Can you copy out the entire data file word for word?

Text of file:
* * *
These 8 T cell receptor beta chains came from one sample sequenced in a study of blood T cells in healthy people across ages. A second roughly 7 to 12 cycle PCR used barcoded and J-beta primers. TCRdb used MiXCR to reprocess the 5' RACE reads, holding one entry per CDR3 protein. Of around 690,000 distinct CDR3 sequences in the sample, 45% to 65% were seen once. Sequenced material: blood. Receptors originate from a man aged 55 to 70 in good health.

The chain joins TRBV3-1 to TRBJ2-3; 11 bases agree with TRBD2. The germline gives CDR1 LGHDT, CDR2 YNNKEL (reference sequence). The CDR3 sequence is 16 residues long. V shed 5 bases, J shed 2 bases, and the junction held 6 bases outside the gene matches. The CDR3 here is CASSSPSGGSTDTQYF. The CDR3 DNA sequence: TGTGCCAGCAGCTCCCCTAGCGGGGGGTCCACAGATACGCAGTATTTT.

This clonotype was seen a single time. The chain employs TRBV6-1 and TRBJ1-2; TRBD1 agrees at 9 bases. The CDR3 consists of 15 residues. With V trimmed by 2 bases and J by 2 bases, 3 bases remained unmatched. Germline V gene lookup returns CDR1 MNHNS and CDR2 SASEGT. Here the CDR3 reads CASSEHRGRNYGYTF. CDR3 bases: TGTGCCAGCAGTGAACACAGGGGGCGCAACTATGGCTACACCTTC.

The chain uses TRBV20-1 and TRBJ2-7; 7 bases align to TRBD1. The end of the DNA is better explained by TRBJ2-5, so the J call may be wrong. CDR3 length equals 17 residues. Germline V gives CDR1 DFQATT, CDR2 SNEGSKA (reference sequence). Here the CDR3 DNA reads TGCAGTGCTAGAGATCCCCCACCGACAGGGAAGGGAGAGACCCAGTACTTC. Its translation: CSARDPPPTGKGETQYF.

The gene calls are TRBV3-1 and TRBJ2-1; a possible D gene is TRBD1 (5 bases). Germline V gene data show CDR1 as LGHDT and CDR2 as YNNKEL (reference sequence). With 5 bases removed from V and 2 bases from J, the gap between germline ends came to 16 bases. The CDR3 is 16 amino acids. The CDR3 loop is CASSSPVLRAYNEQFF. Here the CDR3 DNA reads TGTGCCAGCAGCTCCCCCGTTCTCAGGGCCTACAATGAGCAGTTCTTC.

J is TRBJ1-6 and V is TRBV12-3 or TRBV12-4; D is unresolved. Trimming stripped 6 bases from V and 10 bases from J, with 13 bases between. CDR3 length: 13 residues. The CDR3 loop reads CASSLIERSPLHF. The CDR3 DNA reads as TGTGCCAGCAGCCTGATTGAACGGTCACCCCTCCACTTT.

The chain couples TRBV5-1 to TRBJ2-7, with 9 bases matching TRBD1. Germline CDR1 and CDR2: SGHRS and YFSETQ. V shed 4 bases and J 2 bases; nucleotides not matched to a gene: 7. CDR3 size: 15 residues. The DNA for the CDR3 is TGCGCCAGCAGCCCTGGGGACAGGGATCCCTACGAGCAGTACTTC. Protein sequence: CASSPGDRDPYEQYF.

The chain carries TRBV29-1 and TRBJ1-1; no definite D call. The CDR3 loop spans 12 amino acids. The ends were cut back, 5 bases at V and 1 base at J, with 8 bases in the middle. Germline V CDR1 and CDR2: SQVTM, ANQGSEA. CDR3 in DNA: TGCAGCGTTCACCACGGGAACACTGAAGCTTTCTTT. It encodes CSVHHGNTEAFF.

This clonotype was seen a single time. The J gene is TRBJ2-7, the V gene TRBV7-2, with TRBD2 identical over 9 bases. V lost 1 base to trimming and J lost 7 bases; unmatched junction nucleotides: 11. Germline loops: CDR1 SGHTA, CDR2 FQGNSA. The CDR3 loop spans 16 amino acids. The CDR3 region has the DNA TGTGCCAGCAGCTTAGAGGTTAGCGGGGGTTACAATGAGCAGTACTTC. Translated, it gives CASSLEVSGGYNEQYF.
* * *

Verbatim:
These 8 T cell receptor beta chains came from one sample sequenced in a study of blood T cells in healthy people across ages. A second roughly 7 to 12 cycle PCR used barcoded and J-beta primers. TCRdb used MiXCR to reprocess the 5' RACE reads, holding one entry per CDR3 protein. Of around 690,000 distinct CDR3 sequences in the sample, 45% to 65% were seen once. Sequenced material: blood. Receptors originate from a man aged 55 to 70 in good health.

The chain joins TRBV3-1 to TRBJ2-3; 11 bases agree with TRBD2. The germline gives CDR1 LGHDT, CDR2 YNNKEL (reference sequence). The CDR3 sequence is 16 residues long. V shed 5 bases, J shed 2 bases, and the junction held 6 bases outside the gene matches. The CDR3 here is CASSSPSGGSTDTQYF. The CDR3 DNA sequence: TGTGCCAGCAGCTCCCCTAGCGGGGGGTCCACAGATACGCAGTATTTT.

This clonotype was seen a single time. The chain employs TRBV6-1 and TRBJ1-2; TRBD1 agrees at 9 bases. The CDR3 consists of 15 residues. With V trimmed by 2 bases and J by 2 bases, 3 bases remained unmatched. Germline V gene lookup returns CDR1 MNHNS and CDR2 SASEGT. Here the CDR3 reads CASSEHRGRNYGYTF. CDR3 bases: TGTGCCAGCAGTGAACACAGGGGGCGCAACTATGGCTACACCTTC.

The chain uses TRBV20-1 and TRBJ2-7; 7 bases align to TRBD1. The end of the DNA is better explained by TRBJ2-5, so the J call may be wrong. CDR3 length equals 17 residues. Germline V gives CDR1 DFQATT, CDR2 SNEGSKA (reference sequence). Here the CDR3 DNA reads TGCAGTGCTAGAGATCCCCCACCGACAGGGAAGGGAGAGACCCAGTACTTC. Its translation: CSARDPPPTGKGETQYF.

The gene calls are TRBV3-1 and TRBJ2-1; a possible D gene is TRBD1 (5 bases). Germline V gene data show CDR1 as LGHDT and CDR2 as YNNKEL (reference sequence). With 5 bases removed from V and 2 bases from J, the gap between germline ends came to 16 bases. The CDR3 is 16 amino acids. The CDR3 loop is CASSSPVLRAYNEQFF. Here the CDR3 DNA reads TGTGCCAGCAGCTCCCCCGTTCTCAGGGCCTACAATGAGCAGTTCTTC.

J is TRBJ1-6 and V is TRBV12-3 or TRBV12-4; D is unresolved. Trimming stripped 6 bases from V and 10 bases from J, with 13 bases between. CDR3 length: 13 residues. The CDR3 loop reads CASSLIERSPLHF. The CDR3 DNA reads as TGTGCCAGCAGCCTGATTGAACGGTCACCCCTCCACTTT.

The chain couples TRBV5-1 to TRBJ2-7, with 9 bases matching TRBD1. Germline CDR1 and CDR2: SGHRS and YFSETQ. V shed 4 bases and J 2 bases; nucleotides not matched to a gene: 7. CDR3 size: 15 residues. The DNA for the CDR3 is TGCGCCAGCAGCCCTGGGGACAGGGATCCCTACGAGCAGTACTTC. Protein sequence: CASSPGDRDPYEQYF.

The chain carries TRBV29-1 and TRBJ1-1; no definite D call. The CDR3 loop spans 12 amino acids. The ends were cut back, 5 bases at V and 1 base at J, with 8 bases in the middle. Germline V CDR1 and CDR2: SQVTM, ANQGSEA. CDR3 in DNA: TGCAGCGTTCACCACGGGAACACTGAAGCTTTCTTT. It encodes CSVHHGNTEAFF.

This clonotype was seen a single time. The J gene is TRBJ2-7, the V gene TRBV7-2, with TRBD2 identical over 9 bases. V lost 1 base to trimming and J lost 7 bases; unmatched junction nucleotides: 11. Germline loops: CDR1 SGHTA, CDR2 FQGNSA. The CDR3 loop spans 16 amino acids. The CDR3 region has the DNA TGTGCCAGCAGCTTAGAGGTTAGCGGGGGTTACAATGAGCAGTACTTC. Translated, it gives CASSLEVSGGYNEQYF.